December 4, 2014
I’m not even sure how to begin – I’ve decided that this is the last time I will be writing of my life, a reflection on my experiences, a reflection on myself. I sit here today, an old man of 79, alone. I never was able to find love, never able to come to terms with what it might have been to be a husband, a father.
Everyday is sensational – not in the colloquial manner, but a definitive one. So much of my time is spent enveloped by memory, reflecting on the terror of what was, and how that destroyed what could of been.
Sometimes I find wishing just a single tear would roll down my face, not because I’m sorrowful – it’s something much deeper than that – I hope, I try, simply because I wan’t to know what it is to feel again. Fourteen days was all it took. Fourteen days to break me, forever. I live those moments -trapped in the rank, dripping cell – nearly every time I close my eyes, with each recollection so simultaneously real and surreal that I am crushed by the sheer enormity of what was forced upon my country – upon me. Yet now, emotion is something I can only wish for – if only I could cry, so that perhaps I could feel something again.
Instead, I stare out my window, and feel nothing.
Nothing at all.
I watch as kids play fútbol outside of my building, immersing themselves the game that once transcended mine own reality, that let me escape – and even now I cannot feel. I am a World Cup champion, I suppose there is something to be said for that – at one point it was all I ever dreamed of, but now it seems so trivial, so numbingly banal.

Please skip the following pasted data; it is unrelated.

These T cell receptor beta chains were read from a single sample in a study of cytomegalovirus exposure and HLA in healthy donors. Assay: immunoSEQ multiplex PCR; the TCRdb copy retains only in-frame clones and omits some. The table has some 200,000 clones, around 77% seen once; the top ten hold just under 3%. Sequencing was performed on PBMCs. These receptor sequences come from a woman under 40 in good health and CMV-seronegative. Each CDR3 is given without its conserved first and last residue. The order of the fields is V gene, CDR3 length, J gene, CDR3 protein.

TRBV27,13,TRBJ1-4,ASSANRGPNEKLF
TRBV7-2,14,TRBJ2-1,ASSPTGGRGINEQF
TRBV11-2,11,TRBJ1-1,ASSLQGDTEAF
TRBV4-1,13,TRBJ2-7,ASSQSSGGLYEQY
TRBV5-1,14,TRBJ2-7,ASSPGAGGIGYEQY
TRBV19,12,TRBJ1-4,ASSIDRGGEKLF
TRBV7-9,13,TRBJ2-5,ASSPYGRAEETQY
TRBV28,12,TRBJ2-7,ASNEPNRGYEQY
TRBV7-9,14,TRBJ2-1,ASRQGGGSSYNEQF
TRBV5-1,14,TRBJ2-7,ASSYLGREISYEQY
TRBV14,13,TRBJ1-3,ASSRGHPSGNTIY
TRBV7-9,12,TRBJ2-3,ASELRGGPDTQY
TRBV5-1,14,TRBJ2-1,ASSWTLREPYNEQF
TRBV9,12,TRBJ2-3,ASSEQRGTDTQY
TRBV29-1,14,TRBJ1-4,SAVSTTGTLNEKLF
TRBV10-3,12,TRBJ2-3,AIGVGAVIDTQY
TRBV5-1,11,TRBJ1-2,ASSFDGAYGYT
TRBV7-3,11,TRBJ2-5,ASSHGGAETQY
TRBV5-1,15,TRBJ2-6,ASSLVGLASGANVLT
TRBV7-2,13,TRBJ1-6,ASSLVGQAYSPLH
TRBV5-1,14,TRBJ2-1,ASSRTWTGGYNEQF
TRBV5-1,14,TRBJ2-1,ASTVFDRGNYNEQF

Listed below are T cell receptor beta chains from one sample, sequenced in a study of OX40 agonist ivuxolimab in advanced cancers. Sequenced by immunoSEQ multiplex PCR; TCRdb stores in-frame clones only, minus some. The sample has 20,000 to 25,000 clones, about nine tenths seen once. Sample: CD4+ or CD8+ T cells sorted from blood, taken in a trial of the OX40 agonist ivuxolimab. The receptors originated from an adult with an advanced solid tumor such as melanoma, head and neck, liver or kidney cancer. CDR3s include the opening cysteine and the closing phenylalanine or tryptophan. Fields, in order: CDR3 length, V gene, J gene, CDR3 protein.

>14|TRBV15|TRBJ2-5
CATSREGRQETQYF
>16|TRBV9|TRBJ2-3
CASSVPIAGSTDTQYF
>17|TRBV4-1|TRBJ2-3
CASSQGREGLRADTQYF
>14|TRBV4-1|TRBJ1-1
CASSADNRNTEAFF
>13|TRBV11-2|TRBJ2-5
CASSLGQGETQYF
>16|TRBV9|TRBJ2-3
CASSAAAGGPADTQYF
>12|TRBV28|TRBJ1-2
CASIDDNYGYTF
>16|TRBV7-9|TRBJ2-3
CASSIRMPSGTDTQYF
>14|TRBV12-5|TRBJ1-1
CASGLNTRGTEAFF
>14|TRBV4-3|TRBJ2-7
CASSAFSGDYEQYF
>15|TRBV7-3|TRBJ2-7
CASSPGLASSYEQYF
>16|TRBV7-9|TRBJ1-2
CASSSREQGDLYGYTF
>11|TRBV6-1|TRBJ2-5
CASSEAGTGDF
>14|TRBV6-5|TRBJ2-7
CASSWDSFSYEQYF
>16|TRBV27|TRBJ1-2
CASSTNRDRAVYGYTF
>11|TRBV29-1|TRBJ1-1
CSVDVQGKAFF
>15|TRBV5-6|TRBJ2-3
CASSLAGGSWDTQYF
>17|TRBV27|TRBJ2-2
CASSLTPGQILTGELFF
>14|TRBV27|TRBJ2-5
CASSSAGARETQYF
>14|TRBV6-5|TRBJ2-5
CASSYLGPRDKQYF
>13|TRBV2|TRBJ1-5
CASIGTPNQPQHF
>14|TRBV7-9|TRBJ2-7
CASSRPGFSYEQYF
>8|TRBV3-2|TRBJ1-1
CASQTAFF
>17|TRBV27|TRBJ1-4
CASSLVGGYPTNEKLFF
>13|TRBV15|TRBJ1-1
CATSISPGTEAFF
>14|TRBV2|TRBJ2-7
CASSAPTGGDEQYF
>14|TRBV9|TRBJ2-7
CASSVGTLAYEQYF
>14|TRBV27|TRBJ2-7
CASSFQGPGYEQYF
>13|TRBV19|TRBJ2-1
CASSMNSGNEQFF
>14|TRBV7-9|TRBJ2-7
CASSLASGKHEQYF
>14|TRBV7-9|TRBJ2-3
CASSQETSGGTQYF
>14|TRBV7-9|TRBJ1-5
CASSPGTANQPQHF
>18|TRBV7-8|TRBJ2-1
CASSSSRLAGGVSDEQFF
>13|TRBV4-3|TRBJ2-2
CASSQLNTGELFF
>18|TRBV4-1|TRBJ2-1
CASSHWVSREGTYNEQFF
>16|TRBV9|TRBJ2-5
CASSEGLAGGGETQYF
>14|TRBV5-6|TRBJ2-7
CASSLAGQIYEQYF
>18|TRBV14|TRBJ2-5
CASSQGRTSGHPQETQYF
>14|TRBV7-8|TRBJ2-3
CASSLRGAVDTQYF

Videla, that man – that monster – took more than just the lives of friends, more than the heart of Argentina. He stripped me and countless others of everything that could have been, robbing me of the man that I could have become.
Because of him, I feel nothing. I am powerless now to change that – why didn’t I do more? Why did I let him take that from me?
As I write this, I realize that it was a choice. And I simply made the wrong one. Fell into the darkness of self-pity, wearing the mask of the victim for so long that it is all I now see when I look into the mirror. My reflection is not one I’m proud of – seclusion in my self-created hermitary has not been kind aesthetically – a scraggly old man, greyed and small looks back at me.
When I look into the eyes of my reflection, I sometimes see the man that I could have been. The family that I could have had. The father that I could have been. But in a blink it’s gone.
And now, alone in this world, I sit, I watch, I reflect.
And I wonder if I even am.